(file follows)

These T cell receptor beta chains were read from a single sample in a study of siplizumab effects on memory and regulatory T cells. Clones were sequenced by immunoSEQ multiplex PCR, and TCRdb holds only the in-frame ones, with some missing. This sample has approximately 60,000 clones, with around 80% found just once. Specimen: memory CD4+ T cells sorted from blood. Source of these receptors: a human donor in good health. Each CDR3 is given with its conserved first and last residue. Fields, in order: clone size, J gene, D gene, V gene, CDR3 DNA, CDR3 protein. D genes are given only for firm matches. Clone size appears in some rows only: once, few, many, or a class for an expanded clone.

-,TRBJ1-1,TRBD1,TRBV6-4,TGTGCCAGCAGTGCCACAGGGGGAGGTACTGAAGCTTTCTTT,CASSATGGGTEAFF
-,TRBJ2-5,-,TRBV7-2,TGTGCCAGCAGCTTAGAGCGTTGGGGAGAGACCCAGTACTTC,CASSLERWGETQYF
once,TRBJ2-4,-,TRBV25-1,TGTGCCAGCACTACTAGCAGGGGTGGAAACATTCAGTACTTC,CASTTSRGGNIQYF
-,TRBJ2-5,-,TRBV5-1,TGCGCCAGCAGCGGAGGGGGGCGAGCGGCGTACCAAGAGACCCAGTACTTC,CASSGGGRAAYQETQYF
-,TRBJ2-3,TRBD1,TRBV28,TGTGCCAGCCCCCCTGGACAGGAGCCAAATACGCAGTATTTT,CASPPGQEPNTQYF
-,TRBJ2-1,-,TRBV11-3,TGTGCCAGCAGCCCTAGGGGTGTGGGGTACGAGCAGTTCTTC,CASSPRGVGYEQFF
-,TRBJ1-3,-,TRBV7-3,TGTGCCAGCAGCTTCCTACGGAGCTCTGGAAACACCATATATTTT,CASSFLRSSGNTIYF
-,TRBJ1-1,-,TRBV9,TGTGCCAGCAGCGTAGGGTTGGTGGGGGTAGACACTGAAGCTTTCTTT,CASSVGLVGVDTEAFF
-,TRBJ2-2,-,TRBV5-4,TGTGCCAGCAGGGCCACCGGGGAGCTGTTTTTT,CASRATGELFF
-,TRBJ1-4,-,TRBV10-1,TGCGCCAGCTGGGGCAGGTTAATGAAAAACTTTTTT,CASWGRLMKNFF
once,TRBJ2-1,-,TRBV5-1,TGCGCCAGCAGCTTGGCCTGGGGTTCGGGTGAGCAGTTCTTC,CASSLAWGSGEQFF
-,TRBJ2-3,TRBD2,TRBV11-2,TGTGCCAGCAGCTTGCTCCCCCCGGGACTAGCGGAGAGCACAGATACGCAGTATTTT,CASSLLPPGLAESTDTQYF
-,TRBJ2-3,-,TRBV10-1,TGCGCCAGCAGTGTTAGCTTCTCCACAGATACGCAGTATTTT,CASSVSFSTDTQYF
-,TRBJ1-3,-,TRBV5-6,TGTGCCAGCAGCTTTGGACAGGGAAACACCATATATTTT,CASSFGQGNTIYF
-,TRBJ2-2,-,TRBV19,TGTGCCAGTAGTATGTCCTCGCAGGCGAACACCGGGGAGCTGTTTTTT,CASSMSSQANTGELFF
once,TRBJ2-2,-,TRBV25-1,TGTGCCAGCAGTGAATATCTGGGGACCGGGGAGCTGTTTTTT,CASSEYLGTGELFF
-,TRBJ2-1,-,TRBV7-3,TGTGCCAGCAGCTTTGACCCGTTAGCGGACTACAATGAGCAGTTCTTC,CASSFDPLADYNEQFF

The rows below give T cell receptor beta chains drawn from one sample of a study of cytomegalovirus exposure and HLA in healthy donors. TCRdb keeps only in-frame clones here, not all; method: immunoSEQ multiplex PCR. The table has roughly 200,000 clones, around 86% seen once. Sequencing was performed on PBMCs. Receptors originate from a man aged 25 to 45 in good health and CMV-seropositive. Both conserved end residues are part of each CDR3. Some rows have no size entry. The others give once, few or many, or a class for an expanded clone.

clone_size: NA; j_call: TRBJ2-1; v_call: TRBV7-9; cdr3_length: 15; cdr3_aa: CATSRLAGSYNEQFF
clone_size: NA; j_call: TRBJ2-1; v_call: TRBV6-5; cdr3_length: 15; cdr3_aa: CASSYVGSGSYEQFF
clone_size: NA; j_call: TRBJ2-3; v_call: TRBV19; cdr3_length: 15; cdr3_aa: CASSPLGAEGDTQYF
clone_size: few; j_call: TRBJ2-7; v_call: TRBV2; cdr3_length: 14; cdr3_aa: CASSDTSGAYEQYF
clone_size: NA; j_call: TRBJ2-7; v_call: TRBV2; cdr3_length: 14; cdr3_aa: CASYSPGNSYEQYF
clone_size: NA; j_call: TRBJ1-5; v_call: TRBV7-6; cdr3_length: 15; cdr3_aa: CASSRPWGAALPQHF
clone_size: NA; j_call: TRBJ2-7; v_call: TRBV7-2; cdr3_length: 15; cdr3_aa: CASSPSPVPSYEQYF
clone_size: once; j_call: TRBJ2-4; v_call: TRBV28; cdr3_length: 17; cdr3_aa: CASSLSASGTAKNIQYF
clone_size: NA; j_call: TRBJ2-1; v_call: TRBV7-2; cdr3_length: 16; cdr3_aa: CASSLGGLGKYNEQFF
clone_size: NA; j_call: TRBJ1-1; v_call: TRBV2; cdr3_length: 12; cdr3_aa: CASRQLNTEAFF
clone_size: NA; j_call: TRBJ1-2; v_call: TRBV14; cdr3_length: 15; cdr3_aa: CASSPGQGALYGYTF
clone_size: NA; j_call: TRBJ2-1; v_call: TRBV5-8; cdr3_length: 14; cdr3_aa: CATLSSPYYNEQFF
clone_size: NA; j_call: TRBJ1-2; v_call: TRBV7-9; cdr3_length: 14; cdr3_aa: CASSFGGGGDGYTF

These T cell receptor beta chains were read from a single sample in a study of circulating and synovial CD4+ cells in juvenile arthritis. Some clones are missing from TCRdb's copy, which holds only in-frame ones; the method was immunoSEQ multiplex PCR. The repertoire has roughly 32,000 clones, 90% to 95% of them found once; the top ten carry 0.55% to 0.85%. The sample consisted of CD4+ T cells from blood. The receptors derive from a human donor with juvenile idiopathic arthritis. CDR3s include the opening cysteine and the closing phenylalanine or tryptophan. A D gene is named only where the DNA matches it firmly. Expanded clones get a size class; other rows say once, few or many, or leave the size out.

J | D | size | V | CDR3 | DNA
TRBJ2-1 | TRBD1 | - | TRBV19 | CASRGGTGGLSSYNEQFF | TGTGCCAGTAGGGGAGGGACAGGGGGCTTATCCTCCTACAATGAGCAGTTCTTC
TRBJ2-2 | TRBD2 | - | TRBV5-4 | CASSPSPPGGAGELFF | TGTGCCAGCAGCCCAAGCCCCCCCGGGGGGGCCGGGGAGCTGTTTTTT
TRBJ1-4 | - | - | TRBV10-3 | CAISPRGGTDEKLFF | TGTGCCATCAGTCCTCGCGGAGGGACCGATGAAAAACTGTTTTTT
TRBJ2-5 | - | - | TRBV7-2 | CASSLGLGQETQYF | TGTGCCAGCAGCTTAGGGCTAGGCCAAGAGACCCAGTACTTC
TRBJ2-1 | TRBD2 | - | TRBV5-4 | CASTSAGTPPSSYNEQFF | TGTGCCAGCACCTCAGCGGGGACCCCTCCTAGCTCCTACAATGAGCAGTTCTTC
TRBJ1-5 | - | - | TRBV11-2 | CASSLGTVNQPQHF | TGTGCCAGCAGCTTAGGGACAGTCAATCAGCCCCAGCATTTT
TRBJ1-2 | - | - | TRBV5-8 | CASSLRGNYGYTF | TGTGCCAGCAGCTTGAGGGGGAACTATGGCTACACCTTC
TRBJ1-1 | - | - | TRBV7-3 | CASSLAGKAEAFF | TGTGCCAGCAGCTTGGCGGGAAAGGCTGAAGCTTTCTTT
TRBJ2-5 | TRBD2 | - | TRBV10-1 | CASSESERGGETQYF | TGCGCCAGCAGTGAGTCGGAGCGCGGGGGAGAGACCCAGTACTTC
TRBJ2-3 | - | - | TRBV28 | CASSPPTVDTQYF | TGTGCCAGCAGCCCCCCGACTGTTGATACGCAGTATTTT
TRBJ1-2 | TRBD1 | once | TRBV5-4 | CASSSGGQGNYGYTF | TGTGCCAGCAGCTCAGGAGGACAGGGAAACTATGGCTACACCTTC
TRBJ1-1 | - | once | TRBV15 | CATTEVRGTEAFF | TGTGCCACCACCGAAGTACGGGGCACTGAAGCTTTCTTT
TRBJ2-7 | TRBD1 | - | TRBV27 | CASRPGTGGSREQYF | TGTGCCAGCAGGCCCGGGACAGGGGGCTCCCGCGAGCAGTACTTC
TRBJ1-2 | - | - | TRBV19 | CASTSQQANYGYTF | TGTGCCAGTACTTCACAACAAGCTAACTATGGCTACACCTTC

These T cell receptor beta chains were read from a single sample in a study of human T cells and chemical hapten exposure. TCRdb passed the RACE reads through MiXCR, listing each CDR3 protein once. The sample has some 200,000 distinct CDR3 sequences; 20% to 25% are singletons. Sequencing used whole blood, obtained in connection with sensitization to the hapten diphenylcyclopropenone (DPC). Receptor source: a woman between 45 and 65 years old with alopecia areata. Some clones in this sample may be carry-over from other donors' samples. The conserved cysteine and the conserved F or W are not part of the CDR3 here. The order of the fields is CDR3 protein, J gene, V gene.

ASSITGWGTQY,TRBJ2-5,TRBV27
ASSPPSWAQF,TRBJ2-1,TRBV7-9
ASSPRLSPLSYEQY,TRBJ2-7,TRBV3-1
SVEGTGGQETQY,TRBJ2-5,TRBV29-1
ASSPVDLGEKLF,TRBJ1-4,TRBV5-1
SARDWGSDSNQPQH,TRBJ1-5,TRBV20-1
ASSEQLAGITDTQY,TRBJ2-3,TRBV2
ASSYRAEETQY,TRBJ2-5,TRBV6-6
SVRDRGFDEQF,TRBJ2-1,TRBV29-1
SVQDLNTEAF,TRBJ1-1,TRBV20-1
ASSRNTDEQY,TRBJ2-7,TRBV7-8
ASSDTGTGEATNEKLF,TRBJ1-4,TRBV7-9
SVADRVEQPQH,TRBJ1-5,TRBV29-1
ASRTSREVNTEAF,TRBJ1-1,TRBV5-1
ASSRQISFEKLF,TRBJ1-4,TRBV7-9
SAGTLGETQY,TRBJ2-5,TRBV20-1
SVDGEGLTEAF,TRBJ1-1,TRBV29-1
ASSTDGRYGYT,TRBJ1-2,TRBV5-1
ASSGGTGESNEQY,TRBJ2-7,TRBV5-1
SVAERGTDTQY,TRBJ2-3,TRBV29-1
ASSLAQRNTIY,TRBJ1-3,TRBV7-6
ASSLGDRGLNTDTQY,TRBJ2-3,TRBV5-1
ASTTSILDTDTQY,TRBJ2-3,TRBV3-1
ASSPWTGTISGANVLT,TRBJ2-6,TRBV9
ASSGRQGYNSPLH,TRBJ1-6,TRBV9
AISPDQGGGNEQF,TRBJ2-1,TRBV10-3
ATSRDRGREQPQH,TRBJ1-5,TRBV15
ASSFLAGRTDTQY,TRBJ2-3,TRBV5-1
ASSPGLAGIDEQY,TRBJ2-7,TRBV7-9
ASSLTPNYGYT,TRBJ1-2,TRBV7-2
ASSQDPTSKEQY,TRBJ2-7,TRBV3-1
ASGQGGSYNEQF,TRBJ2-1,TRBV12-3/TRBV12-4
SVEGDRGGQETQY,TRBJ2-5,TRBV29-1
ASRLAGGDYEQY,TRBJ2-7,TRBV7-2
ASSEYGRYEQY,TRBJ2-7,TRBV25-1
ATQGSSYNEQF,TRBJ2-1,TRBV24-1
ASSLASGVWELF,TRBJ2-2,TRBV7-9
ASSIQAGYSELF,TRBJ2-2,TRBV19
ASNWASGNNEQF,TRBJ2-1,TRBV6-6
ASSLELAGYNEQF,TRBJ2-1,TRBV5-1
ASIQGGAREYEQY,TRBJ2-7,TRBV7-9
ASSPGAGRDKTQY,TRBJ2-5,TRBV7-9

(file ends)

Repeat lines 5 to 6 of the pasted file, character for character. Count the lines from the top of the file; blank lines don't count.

-,TRBJ2-5,-,TRBV5-1,TGCGCCAGCAGCGGAGGGGGGCGAGCGGCGTACCAAGAGACCCAGTACTTC,CASSGGGRAAYQETQYF
-,TRBJ2-3,TRBD1,TRBV28,TGTGCCAGCCCCCCTGGACAGGAGCCAAATACGCAGTATTTT,CASPPGQEPNTQYF